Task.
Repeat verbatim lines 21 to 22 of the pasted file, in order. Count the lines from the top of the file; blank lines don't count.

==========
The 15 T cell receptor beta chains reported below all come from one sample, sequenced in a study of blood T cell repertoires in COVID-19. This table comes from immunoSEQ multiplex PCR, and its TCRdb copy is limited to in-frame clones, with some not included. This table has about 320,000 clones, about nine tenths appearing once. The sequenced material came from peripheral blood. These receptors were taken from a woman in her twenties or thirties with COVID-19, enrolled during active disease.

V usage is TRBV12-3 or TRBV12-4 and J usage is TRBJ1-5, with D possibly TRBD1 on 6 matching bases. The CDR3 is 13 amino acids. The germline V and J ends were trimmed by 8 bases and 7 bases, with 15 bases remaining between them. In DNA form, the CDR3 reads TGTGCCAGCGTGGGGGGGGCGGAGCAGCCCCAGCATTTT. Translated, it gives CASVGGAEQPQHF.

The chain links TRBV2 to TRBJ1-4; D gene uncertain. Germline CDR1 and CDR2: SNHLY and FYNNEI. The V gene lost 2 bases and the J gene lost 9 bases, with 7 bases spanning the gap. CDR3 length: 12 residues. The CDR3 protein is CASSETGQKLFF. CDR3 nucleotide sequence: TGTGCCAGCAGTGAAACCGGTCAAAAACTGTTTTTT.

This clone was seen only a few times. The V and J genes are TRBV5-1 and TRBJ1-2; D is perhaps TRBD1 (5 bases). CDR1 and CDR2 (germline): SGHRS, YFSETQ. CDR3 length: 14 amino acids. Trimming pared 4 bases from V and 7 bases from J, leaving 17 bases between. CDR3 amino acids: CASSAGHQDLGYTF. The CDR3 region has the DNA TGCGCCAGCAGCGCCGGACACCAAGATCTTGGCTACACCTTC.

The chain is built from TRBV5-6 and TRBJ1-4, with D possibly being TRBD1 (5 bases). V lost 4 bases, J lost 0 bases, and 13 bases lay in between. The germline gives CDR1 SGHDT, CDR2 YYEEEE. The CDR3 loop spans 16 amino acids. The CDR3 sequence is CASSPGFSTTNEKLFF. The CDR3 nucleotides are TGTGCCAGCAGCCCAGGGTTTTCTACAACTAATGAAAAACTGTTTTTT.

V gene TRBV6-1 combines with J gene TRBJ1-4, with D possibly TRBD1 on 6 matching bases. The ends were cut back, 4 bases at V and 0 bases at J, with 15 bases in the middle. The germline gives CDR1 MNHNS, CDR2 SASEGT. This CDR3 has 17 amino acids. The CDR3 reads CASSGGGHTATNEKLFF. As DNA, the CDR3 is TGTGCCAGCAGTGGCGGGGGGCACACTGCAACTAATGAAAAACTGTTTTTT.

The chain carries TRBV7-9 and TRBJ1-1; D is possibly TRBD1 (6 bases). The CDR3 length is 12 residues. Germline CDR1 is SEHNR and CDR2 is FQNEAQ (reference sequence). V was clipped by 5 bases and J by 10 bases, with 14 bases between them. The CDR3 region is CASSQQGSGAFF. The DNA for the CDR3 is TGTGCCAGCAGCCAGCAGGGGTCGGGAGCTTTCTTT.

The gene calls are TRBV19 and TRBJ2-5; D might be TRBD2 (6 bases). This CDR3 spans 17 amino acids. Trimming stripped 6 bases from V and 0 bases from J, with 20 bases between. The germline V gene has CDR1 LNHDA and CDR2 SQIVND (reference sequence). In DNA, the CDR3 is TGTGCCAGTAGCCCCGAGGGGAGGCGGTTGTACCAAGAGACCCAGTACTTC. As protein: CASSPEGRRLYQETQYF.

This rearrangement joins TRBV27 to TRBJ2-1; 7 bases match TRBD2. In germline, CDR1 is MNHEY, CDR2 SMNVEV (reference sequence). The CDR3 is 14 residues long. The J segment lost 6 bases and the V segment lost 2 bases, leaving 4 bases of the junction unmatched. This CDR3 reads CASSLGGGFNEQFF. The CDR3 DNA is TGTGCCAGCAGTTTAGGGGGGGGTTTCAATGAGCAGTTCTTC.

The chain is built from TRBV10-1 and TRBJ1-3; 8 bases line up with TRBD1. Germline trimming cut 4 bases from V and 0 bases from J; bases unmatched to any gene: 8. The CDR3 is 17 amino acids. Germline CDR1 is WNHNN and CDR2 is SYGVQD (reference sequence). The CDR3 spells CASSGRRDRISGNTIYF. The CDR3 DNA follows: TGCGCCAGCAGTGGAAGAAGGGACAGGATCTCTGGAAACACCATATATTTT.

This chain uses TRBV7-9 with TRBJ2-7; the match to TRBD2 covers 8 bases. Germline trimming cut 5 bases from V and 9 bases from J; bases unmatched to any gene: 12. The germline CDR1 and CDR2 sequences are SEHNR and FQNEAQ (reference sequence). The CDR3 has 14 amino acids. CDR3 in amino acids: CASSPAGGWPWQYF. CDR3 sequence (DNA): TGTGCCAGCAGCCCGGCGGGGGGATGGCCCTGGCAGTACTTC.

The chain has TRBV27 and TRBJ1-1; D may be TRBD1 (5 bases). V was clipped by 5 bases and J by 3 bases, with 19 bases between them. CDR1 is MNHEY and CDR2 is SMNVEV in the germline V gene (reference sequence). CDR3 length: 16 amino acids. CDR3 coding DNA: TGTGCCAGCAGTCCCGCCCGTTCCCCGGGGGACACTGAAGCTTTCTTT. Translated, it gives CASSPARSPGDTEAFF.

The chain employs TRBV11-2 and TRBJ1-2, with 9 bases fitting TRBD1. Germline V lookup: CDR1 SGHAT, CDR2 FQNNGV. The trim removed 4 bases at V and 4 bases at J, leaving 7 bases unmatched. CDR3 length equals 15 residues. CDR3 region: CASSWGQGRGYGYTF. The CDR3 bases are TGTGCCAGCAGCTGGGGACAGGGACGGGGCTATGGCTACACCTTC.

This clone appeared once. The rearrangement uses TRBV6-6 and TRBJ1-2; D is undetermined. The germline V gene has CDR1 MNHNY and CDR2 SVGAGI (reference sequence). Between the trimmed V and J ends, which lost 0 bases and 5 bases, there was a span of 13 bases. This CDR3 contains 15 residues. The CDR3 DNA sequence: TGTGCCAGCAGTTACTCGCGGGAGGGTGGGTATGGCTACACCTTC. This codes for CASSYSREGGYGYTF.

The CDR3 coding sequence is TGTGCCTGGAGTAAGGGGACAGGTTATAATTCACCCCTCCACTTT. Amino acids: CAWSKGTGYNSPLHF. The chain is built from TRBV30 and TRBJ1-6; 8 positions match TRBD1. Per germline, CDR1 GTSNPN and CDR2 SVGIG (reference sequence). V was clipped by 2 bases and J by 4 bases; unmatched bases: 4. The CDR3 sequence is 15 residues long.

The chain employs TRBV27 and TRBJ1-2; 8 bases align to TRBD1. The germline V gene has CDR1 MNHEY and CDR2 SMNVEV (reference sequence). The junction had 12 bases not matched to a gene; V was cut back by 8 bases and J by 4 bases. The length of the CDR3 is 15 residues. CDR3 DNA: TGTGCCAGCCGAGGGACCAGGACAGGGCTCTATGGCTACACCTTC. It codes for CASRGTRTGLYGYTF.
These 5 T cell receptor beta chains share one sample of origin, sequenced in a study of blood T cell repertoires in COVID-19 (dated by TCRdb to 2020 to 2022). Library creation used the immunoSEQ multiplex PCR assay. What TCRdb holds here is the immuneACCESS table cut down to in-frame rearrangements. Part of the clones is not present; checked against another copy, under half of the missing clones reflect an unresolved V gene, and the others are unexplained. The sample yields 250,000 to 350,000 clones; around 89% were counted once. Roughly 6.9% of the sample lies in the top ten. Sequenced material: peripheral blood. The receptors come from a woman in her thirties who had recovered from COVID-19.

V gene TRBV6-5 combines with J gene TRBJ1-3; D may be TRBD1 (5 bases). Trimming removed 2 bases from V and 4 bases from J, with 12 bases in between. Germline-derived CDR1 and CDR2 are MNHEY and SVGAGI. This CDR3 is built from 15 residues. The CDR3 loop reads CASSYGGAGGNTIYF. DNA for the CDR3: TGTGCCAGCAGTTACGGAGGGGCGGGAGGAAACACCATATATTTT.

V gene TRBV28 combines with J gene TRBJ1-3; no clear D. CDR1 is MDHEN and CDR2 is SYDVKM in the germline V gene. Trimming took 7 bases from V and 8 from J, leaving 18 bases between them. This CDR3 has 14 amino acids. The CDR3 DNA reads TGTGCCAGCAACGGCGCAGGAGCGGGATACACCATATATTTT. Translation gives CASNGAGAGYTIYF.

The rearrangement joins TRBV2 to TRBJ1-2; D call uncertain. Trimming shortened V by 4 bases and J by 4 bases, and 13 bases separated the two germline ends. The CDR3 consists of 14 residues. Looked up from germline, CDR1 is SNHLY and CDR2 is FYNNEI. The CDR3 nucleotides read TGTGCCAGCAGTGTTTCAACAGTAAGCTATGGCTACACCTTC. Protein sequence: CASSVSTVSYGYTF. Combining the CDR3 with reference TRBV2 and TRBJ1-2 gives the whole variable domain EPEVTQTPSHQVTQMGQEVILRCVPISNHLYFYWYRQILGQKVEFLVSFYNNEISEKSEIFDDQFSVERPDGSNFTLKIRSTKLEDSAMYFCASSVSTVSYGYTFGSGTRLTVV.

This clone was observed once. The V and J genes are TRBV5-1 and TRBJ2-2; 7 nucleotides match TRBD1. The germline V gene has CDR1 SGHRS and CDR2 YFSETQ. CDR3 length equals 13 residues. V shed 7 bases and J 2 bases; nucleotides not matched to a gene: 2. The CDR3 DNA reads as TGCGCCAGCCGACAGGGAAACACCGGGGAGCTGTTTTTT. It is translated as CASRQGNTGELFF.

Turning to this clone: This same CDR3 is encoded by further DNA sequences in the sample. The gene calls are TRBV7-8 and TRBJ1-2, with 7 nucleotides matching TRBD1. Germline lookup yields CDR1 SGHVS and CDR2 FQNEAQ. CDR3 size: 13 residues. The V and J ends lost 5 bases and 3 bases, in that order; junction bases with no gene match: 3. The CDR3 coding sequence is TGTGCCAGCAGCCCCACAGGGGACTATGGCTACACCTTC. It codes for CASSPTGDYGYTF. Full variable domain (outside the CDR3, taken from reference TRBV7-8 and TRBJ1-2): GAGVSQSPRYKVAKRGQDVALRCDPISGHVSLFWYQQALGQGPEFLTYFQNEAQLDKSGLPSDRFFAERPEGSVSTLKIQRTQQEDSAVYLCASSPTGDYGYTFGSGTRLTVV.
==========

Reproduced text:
This clone was observed once. The V and J genes are TRBV5-1 and TRBJ2-2; 7 nucleotides match TRBD1. The germline V gene has CDR1 SGHRS and CDR2 YFSETQ. CDR3 length equals 13 residues. V shed 7 bases and J 2 bases; nucleotides not matched to a gene: 2. The CDR3 DNA reads as TGCGCCAGCCGACAGGGAAACACCGGGGAGCTGTTTTTT. It is translated as CASRQGNTGELFF.

Turning to this clone: This same CDR3 is encoded by further DNA sequences in the sample. The gene calls are TRBV7-8 and TRBJ1-2, with 7 nucleotides matching TRBD1. Germline lookup yields CDR1 SGHVS and CDR2 FQNEAQ. CDR3 size: 13 residues. The V and J ends lost 5 bases and 3 bases, in that order; junction bases with no gene match: 3. The CDR3 coding sequence is TGTGCCAGCAGCCCCACAGGGGACTATGGCTACACCTTC. It codes for CASSPTGDYGYTF. Full variable domain (outside the CDR3, taken from reference TRBV7-8 and TRBJ1-2): GAGVSQSPRYKVAKRGQDVALRCDPISGHVSLFWYQQALGQGPEFLTYFQNEAQLDKSGLPSDRFFAERPEGSVSTLKIQRTQQEDSAVYLCASSPTGDYGYTFGSGTRLTVV.